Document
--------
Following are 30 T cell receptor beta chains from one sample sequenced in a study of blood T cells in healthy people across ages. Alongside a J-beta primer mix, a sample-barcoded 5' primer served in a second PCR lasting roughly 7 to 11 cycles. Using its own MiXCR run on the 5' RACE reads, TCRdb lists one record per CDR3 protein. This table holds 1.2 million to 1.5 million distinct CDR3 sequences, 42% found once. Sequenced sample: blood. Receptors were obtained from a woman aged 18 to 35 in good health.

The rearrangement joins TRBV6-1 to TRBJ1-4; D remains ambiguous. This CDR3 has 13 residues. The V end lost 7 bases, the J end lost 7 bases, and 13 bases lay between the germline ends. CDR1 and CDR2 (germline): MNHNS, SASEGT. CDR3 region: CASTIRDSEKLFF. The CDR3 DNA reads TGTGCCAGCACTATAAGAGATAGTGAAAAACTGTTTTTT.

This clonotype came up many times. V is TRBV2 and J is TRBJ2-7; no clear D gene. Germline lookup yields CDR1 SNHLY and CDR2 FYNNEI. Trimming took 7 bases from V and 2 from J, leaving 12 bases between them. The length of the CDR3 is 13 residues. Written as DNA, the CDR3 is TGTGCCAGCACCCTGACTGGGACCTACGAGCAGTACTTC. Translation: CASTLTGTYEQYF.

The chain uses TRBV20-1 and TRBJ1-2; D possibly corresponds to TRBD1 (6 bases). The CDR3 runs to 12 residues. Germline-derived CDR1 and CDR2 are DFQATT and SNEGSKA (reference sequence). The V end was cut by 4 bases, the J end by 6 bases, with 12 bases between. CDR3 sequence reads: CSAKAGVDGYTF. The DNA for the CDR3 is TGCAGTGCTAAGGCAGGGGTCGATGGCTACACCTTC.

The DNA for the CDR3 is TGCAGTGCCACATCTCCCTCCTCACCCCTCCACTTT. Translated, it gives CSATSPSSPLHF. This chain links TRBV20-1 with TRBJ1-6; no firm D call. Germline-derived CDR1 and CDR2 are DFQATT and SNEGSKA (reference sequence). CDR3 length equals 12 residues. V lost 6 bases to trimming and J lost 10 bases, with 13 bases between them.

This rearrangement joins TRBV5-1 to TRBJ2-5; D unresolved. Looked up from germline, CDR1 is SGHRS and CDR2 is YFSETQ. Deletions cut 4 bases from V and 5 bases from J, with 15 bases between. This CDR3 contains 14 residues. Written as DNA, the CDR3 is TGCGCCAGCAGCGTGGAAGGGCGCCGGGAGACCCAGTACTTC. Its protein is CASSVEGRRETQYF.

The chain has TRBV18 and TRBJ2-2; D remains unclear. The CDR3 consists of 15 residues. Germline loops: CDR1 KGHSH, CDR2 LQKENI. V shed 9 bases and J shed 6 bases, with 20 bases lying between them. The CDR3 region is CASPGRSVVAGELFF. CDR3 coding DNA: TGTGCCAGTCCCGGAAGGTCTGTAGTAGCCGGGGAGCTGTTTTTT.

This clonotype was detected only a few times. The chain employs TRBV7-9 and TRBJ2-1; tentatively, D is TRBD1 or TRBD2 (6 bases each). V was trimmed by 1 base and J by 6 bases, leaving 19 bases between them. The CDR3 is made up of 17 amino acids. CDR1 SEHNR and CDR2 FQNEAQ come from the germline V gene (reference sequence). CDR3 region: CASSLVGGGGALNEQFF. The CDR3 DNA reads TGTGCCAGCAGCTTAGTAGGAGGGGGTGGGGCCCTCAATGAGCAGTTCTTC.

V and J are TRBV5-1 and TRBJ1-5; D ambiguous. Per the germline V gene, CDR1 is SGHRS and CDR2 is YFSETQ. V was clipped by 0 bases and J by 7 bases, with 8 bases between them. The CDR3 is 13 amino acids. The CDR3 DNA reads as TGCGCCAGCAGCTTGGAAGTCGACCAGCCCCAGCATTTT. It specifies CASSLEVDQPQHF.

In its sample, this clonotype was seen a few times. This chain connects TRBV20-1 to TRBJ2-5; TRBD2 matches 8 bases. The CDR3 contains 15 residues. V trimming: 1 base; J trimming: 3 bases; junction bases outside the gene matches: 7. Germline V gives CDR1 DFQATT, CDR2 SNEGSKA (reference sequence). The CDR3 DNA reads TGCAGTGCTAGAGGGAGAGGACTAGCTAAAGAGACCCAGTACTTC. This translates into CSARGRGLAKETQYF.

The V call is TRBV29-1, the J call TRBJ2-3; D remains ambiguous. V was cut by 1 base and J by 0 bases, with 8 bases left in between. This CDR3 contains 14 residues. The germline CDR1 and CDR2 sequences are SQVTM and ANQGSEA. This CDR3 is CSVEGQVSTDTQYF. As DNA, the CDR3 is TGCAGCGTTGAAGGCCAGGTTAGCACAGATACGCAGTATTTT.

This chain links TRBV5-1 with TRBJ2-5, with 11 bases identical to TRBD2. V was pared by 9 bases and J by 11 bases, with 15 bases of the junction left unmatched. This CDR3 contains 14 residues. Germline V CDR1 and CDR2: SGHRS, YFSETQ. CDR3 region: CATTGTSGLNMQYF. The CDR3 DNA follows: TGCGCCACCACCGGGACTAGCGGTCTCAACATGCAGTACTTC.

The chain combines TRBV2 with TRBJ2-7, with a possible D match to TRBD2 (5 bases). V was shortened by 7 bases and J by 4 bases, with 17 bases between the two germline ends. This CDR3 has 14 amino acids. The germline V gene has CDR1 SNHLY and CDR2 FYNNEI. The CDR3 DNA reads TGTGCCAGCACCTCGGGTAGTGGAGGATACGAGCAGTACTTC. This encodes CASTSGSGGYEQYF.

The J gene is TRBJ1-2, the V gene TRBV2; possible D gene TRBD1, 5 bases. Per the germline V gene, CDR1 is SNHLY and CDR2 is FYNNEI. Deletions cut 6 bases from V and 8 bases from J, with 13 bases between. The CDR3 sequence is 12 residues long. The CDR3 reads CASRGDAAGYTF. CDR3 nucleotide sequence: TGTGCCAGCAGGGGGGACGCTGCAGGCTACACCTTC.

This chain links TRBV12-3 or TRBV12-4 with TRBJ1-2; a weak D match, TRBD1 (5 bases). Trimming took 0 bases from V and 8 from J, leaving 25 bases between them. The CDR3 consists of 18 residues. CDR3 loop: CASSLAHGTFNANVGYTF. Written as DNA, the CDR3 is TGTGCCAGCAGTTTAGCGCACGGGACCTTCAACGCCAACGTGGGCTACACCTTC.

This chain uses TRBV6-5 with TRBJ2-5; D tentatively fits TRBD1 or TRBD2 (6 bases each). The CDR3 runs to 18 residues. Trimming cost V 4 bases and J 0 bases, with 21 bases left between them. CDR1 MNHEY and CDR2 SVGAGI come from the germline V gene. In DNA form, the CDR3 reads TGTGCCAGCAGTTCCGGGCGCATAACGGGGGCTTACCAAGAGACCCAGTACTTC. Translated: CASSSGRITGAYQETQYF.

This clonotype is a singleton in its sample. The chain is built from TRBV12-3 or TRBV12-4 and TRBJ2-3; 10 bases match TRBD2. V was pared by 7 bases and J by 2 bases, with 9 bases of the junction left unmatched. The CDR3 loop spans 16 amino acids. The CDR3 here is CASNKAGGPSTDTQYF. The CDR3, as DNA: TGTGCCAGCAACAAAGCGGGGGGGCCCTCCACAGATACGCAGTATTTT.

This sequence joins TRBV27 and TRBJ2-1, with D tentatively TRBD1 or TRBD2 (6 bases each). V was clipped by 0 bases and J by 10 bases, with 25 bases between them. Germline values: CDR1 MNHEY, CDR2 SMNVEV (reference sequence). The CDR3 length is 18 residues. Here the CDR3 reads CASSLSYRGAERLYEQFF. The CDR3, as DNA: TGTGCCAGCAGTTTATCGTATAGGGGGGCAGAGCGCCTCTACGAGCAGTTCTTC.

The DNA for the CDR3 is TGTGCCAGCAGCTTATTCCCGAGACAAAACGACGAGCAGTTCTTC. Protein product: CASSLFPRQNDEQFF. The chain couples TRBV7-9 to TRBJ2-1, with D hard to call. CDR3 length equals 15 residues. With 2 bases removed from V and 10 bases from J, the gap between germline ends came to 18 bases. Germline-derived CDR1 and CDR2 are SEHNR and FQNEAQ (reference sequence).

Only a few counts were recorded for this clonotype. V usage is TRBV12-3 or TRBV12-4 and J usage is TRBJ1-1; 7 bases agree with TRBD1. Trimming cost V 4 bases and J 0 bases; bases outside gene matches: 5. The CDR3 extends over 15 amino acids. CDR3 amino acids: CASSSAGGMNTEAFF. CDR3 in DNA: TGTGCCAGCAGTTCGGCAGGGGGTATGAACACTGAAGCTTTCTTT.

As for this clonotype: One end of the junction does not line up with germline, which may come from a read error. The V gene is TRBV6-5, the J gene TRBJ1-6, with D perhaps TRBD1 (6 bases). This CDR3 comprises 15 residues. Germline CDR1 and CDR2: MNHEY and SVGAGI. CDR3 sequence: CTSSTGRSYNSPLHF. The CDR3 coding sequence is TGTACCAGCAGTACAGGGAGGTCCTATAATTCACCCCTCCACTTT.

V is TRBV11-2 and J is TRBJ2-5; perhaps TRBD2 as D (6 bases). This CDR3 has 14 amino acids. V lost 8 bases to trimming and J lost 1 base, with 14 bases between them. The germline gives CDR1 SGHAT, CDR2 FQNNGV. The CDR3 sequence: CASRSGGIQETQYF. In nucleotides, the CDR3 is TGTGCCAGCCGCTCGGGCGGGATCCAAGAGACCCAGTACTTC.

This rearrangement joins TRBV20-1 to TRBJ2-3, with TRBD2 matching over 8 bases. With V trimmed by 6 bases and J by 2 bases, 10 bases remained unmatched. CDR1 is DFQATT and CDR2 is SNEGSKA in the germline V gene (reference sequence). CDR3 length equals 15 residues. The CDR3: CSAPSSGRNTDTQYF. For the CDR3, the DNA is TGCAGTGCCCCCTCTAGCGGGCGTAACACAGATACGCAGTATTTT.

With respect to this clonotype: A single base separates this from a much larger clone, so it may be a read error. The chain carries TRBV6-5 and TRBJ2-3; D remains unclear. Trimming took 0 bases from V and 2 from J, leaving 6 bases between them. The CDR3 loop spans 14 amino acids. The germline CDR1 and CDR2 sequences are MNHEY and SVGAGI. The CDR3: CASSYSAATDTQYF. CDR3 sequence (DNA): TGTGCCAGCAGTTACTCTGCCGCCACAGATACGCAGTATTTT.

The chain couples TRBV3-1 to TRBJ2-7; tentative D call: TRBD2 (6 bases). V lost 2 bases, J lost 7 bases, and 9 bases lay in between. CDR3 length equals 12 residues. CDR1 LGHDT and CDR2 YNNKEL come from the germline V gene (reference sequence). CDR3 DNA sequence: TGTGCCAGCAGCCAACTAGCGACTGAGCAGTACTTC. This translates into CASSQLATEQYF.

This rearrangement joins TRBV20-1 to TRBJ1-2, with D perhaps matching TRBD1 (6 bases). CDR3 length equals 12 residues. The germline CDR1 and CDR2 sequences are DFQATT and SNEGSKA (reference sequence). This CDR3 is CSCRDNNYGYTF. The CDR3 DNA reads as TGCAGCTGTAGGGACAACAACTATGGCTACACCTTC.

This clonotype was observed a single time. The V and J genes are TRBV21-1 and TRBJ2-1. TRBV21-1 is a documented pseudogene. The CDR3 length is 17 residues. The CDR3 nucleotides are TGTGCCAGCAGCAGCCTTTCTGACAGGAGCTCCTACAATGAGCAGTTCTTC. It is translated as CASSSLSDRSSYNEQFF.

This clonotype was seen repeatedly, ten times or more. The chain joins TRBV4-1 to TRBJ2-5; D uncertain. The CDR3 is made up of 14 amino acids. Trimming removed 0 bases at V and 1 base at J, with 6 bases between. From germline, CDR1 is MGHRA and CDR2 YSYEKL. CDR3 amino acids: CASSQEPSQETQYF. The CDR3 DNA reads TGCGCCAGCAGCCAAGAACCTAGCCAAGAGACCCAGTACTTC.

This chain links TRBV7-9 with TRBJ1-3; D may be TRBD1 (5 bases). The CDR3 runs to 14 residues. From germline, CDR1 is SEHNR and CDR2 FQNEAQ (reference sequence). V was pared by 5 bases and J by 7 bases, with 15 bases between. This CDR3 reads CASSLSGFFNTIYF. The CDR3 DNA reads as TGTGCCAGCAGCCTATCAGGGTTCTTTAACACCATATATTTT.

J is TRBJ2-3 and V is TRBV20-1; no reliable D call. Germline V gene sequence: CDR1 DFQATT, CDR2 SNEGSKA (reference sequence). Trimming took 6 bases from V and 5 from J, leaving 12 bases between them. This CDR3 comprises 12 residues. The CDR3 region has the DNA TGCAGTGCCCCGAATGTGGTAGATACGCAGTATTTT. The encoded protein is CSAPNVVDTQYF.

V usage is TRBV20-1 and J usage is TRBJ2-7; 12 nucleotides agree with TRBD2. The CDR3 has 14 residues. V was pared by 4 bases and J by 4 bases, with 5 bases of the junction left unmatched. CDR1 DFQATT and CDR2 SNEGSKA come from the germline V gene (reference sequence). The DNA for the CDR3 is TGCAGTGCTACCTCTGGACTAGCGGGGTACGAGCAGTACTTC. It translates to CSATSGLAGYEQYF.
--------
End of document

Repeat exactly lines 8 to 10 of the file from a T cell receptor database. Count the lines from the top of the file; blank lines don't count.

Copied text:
This clonotype was detected only a few times. The chain employs TRBV7-9 and TRBJ2-1; tentatively, D is TRBD1 or TRBD2 (6 bases each). V was trimmed by 1 base and J by 6 bases, leaving 19 bases between them. The CDR3 is made up of 17 amino acids. CDR1 SEHNR and CDR2 FQNEAQ come from the germline V gene (reference sequence). CDR3 region: CASSLVGGGGALNEQFF. The CDR3 DNA reads TGTGCCAGCAGCTTAGTAGGAGGGGGTGGGGCCCTCAATGAGCAGTTCTTC.

V and J are TRBV5-1 and TRBJ1-5; D ambiguous. Per the germline V gene, CDR1 is SGHRS and CDR2 is YFSETQ. V was clipped by 0 bases and J by 7 bases, with 8 bases between them. The CDR3 is 13 amino acids. The CDR3 DNA reads as TGCGCCAGCAGCTTGGAAGTCGACCAGCCCCAGCATTTT. It specifies CASSLEVDQPQHF.

In its sample, this clonotype was seen a few times. This chain connects TRBV20-1 to TRBJ2-5; TRBD2 matches 8 bases. The CDR3 contains 15 residues. V trimming: 1 base; J trimming: 3 bases; junction bases outside the gene matches: 7. Germline V gives CDR1 DFQATT, CDR2 SNEGSKA (reference sequence). The CDR3 DNA reads TGCAGTGCTAGAGGGAGAGGACTAGCTAAAGAGACCCAGTACTTC. This translates into CSARGRGLAKETQYF.